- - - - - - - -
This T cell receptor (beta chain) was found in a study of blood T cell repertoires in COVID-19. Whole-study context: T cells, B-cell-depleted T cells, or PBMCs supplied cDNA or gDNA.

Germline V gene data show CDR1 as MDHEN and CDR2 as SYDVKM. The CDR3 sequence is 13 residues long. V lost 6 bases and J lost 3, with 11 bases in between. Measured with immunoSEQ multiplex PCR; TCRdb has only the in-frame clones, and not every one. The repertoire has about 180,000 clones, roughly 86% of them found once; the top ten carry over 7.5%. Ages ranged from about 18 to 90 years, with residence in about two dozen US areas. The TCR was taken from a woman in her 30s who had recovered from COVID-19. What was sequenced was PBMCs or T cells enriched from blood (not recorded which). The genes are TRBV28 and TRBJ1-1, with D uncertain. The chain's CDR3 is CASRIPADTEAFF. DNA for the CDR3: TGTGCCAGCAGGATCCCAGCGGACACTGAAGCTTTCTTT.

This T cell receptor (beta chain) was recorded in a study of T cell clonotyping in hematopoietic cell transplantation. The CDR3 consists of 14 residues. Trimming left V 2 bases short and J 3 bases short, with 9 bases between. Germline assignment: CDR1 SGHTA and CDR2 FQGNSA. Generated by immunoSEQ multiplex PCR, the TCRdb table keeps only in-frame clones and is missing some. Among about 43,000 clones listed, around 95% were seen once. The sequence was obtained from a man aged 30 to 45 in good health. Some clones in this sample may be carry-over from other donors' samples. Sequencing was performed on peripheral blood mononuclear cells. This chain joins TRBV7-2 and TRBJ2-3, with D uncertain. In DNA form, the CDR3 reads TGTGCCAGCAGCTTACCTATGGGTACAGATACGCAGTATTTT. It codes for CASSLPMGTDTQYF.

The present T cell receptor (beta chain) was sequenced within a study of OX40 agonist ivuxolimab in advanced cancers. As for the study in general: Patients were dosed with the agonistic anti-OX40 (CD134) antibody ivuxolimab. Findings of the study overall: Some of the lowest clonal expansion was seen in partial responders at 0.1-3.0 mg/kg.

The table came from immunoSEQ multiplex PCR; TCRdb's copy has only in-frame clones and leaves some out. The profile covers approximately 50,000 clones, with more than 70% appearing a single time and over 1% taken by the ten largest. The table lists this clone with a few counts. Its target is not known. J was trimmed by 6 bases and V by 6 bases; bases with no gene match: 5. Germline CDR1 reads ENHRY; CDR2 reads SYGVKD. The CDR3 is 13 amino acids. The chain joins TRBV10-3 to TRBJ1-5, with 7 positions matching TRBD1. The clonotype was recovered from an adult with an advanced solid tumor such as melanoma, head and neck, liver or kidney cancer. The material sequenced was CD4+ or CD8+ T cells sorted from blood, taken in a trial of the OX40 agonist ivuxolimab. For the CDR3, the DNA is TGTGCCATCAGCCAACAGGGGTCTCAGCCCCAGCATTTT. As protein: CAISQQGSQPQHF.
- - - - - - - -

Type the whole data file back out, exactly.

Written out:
This T cell receptor (beta chain) was found in a study of blood T cell repertoires in COVID-19. Whole-study context: T cells, B-cell-depleted T cells, or PBMCs supplied cDNA or gDNA.

Germline V gene data show CDR1 as MDHEN and CDR2 as SYDVKM. The CDR3 sequence is 13 residues long. V lost 6 bases and J lost 3, with 11 bases in between. Measured with immunoSEQ multiplex PCR; TCRdb has only the in-frame clones, and not every one. The repertoire has about 180,000 clones, roughly 86% of them found once; the top ten carry over 7.5%. Ages ranged from about 18 to 90 years, with residence in about two dozen US areas. The TCR was taken from a woman in her 30s who had recovered from COVID-19. What was sequenced was PBMCs or T cells enriched from blood (not recorded which). The genes are TRBV28 and TRBJ1-1, with D uncertain. The chain's CDR3 is CASRIPADTEAFF. DNA for the CDR3: TGTGCCAGCAGGATCCCAGCGGACACTGAAGCTTTCTTT.

This T cell receptor (beta chain) was recorded in a study of T cell clonotyping in hematopoietic cell transplantation. The CDR3 consists of 14 residues. Trimming left V 2 bases short and J 3 bases short, with 9 bases between. Germline assignment: CDR1 SGHTA and CDR2 FQGNSA. Generated by immunoSEQ multiplex PCR, the TCRdb table keeps only in-frame clones and is missing some. Among about 43,000 clones listed, around 95% were seen once. The sequence was obtained from a man aged 30 to 45 in good health. Some clones in this sample may be carry-over from other donors' samples. Sequencing was performed on peripheral blood mononuclear cells. This chain joins TRBV7-2 and TRBJ2-3, with D uncertain. In DNA form, the CDR3 reads TGTGCCAGCAGCTTACCTATGGGTACAGATACGCAGTATTTT. It codes for CASSLPMGTDTQYF.

The present T cell receptor (beta chain) was sequenced within a study of OX40 agonist ivuxolimab in advanced cancers. As for the study in general: Patients were dosed with the agonistic anti-OX40 (CD134) antibody ivuxolimab. Findings of the study overall: Some of the lowest clonal expansion was seen in partial responders at 0.1-3.0 mg/kg.

The table came from immunoSEQ multiplex PCR; TCRdb's copy has only in-frame clones and leaves some out. The profile covers approximately 50,000 clones, with more than 70% appearing a single time and over 1% taken by the ten largest. The table lists this clone with a few counts. Its target is not known. J was trimmed by 6 bases and V by 6 bases; bases with no gene match: 5. Germline CDR1 reads ENHRY; CDR2 reads SYGVKD. The CDR3 is 13 amino acids. The chain joins TRBV10-3 to TRBJ1-5, with 7 positions matching TRBD1. The clonotype was recovered from an adult with an advanced solid tumor such as melanoma, head and neck, liver or kidney cancer. The material sequenced was CD4+ or CD8+ T cells sorted from blood, taken in a trial of the OX40 agonist ivuxolimab. For the CDR3, the DNA is TGTGCCATCAGCCAACAGGGGTCTCAGCCCCAGCATTTT. As protein: CAISQQGSQPQHF.